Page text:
Incidentally the sermon’s official topic was “Being Loosed from the Bondage of Satan.” Just before the RWW capture, Locke was rabbiting on about 2020 and 2021 being totally under the control of his imaginary friend. At about an hour in, he prays for “discernment” and insists that he’s not actually “some kind of amazing prophet or something.”

Oh, we knew that. But this pious performance goes well with his later disingenuous assertion that he’s “as country as cornbread.”

Finally, Locke discusses the election results, says he doesn’t accept them at all, and then we’re at the start of the RWW video excerpt.

Christianese 101: Gosh! I’ve Never Done THIS Before!

Greg Locke begins the end segment of his sermon by telling his flocks something that will titillate them:

I’m going to tell you some things you ought to expect this year. Now, I’m putting my neck on the line now.
I ain’t never done nothin’ like this. But I’m gonna obey. [Weird swirling hand gesture.]

This is amazing. I laughed out loud when I heard it. He’s priming his flock for his coming performance as a self-appointed prophet. And the crowds cheer him! They’re probably on the edge of their seats.

See, he’s indirectly telling them that his imaginary friend has directly commanded him to speak these words. He’s not saying it’s a formal prophecy using the actual P-word, but as we’ll see he’s definitely drawing upon that imagery. So what he’s about to tell them is something his imaginary friend showed him in a vision, and which he is now obligated to share.

And even though up till now he’s been sensible enough not to make specific prophecies, well, when Big J tells him to speak, gosh, what’s he gonna do?

Well, he’s danged well gonna obey, complete with [weird swirling hand gesture] as if to say and awayyyy we go!

Christianese 101: Comply or Perish!

After establishing his right to spit prophecies, Greg Locke moves on to the actual prophecy: everyone must comply with his god’s demands, which are strangely synonymous with his own demands, or else his god will completely level New York State. He says:

God Almighty is about to dethrone Nancy Pelosi! It’s about to happen! He’s about to dethrone that baby butchering mongrel, about to dethrone that woman! I’m telling you right now if New York doesn’t repent, if New York doesn’t turn around, if New York doesn’t get right with God, if New York don’t recall that crazy wicked vile mayor and governor they got, you better know something: God’s going to reach up! He’s going to destroy that place! It’s going to be desolate. It’s going to be laid waste.

Threatening cities with natural disasters comes very easily to evangelical leaders. Locke likely feels quite safe in making this threat. Evangelical leaders have predicted the downfall of disobedient cities for a while now, and somehow those cities have not fallen. (Heck, even the ones that supposedly fell in the Bible, like Jericho, didn’t really come down the way the Bible says.)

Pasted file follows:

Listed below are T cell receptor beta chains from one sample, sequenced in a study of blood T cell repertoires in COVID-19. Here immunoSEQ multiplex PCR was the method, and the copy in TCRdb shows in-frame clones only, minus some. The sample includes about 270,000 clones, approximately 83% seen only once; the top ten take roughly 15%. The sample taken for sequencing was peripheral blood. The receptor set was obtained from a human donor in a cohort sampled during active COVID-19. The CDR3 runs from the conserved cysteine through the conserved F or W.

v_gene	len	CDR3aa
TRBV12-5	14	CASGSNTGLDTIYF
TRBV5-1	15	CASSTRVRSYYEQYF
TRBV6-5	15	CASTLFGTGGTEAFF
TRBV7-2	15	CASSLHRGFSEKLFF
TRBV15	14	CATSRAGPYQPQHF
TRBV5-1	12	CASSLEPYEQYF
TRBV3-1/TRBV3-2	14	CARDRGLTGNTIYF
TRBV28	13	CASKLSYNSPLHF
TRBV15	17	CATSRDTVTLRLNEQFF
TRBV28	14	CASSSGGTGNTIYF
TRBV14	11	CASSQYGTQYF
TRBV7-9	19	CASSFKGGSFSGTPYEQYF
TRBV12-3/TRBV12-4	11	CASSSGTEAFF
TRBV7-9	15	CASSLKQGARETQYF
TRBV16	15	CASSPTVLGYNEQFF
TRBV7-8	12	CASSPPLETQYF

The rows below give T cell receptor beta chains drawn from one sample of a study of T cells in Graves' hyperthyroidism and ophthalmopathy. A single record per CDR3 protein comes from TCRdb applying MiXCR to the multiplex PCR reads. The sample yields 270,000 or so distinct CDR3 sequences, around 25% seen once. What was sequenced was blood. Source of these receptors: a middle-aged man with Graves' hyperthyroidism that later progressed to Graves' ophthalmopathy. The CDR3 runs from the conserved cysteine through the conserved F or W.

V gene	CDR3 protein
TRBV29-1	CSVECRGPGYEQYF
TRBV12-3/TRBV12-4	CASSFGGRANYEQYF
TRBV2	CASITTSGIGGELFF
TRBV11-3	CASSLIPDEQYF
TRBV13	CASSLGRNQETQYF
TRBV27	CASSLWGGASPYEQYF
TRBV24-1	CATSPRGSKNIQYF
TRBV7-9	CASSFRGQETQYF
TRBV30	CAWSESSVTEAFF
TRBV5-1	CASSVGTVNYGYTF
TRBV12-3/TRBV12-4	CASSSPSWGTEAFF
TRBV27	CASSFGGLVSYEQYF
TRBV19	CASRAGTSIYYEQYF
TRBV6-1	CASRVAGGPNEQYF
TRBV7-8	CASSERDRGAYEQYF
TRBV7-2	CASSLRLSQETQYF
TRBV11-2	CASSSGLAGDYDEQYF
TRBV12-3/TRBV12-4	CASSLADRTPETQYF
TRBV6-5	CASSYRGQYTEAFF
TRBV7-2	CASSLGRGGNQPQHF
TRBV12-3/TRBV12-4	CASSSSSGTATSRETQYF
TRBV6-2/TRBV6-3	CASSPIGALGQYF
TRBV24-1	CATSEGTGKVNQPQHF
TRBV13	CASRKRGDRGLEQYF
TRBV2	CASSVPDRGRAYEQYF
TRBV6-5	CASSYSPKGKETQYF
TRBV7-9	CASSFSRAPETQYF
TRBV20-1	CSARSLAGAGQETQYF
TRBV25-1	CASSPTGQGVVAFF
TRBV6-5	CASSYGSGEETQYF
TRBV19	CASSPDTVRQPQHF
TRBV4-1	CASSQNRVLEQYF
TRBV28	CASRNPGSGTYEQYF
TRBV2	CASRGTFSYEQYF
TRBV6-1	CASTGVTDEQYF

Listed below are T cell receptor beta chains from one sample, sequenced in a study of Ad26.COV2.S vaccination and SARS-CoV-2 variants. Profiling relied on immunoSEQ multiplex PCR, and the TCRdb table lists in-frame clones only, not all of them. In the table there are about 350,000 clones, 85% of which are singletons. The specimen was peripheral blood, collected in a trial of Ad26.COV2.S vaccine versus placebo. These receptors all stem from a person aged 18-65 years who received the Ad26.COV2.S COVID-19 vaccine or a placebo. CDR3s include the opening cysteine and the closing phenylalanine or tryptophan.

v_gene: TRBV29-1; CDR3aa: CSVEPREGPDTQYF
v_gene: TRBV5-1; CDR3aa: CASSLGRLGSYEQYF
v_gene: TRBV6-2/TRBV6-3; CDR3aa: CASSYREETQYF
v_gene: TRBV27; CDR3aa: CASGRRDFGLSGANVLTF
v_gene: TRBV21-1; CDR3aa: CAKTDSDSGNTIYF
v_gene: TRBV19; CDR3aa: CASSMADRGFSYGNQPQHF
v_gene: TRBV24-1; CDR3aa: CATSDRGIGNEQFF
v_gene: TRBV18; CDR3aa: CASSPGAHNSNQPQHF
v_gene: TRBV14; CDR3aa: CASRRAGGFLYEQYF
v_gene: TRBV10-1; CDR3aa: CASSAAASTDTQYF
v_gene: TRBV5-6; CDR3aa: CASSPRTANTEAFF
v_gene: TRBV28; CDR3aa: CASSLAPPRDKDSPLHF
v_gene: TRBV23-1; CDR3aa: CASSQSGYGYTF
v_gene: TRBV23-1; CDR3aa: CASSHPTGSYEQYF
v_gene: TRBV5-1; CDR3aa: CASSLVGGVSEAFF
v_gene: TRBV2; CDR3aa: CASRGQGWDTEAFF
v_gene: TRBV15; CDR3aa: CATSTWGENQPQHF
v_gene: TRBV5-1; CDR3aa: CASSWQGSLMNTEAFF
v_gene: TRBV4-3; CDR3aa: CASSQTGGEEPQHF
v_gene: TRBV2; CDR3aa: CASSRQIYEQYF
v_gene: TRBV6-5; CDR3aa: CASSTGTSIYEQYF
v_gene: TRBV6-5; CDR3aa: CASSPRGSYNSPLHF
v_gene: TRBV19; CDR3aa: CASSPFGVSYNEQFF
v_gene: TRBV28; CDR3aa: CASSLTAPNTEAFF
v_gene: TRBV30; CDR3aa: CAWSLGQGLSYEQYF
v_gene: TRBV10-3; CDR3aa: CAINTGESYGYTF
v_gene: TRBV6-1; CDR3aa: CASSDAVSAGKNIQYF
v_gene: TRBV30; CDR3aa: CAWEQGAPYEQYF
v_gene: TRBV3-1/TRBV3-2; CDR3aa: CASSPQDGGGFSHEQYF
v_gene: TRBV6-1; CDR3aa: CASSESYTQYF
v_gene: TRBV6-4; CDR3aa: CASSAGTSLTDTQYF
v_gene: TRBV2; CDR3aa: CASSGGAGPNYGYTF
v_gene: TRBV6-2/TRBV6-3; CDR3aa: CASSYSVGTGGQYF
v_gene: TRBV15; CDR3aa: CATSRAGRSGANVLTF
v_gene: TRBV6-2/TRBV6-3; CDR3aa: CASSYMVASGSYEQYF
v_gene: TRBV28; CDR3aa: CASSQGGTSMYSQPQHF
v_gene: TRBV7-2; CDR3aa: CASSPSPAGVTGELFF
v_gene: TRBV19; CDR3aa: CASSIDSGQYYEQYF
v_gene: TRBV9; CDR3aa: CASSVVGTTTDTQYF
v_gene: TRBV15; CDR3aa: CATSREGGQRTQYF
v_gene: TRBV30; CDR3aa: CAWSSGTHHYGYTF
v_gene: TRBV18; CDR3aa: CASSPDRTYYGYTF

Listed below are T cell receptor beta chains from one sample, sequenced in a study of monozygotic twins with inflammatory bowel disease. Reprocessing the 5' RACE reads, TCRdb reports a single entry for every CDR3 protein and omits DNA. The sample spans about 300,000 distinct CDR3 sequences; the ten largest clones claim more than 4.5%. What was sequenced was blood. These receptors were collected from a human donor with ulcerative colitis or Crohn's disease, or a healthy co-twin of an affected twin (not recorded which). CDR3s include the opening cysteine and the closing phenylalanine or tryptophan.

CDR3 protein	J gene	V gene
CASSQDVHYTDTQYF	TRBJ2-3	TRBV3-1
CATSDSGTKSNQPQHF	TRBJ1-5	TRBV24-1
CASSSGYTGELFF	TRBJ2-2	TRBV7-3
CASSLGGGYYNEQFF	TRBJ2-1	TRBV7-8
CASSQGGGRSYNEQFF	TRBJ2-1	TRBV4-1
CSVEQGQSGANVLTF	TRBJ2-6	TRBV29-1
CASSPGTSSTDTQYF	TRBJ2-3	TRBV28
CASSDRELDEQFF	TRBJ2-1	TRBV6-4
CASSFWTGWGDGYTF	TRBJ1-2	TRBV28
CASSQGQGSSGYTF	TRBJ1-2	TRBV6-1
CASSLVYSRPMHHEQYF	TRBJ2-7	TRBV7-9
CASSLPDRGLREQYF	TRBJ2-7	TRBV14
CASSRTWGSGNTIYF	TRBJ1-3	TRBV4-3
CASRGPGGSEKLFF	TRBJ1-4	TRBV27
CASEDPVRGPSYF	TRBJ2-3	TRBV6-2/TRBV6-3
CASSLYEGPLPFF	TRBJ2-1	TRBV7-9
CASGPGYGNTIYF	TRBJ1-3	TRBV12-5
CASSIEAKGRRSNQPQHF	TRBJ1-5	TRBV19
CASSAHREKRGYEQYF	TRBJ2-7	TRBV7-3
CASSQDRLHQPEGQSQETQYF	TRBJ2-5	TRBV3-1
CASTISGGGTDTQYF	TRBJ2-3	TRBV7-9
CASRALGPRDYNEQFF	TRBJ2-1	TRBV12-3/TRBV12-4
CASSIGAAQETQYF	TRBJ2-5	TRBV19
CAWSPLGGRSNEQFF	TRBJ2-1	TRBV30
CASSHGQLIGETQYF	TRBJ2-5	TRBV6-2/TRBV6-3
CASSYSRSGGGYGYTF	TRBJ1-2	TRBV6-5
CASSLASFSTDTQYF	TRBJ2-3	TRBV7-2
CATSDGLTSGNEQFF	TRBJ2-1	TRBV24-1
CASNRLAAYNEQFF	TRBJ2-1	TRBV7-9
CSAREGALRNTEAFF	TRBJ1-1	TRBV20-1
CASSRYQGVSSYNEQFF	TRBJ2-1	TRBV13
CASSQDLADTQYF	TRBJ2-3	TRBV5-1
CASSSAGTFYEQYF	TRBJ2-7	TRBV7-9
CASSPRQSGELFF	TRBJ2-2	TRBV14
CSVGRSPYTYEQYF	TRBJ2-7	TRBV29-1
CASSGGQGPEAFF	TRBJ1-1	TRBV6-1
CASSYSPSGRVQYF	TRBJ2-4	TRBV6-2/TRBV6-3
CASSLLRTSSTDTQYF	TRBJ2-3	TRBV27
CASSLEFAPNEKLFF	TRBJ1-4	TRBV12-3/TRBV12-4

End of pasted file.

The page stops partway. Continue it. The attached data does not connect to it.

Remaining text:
But that’s never stopped evangelical leaders from making threats about what their petulant, rage-filled god will do if sufficiently provoked by the disobedience of tiny little humans. This is a really big threat, reserved for their worst enemies. It also gets the flocks used to the idea of seeing entire cities laid waste to mollify the wrath of their imaginary friend, an anger which only just happens to look identical to that of the prophet issuing the threat.

(PS: Why does this god have to “reach up?” Isn’t Heaven supposed to be above Christians’ heads or something? That’s probably just a Freudian slip of the tongue. Locke’s god is just a bigger, more powerful version of himself, and Locke stands on the ground. He’d need to “reach up” to do anything to a state full of mountains and skyscrapers. Thus, so must his god.)

Christianese 101: Gettin’ ‘Em Terrified.

Having issued a terroristic threat against the State of New York, Greg Locke goes for his flocks’ jugulars:

And I’m telling you if we do not get right with god in 2021, we ain’t going to get another space of grace. This is it right here. This is this end.


That’s Endtimes talk. It’s supposed to get Christians thinking in terms of the very end of the world. They’ve been steadily amping up the importance of their culture wars over the past decade. Every year or so, there’s yet another Endtimes scare, though they seemed to fall out of favor for a while. Now that evangelicals feel like their dominance is well-and-truly threatened by their worst enemies, they’re ramping up the Endtimes talk again.

So Locke’s just trying to make the flocks feel like the stakes have gotten as high as they can possibly go.

Incidentally: after rabbiting on a bit more about how in-trouble New York is, Locke refers briefly to John Hagee to get his standing congregation to sit down again: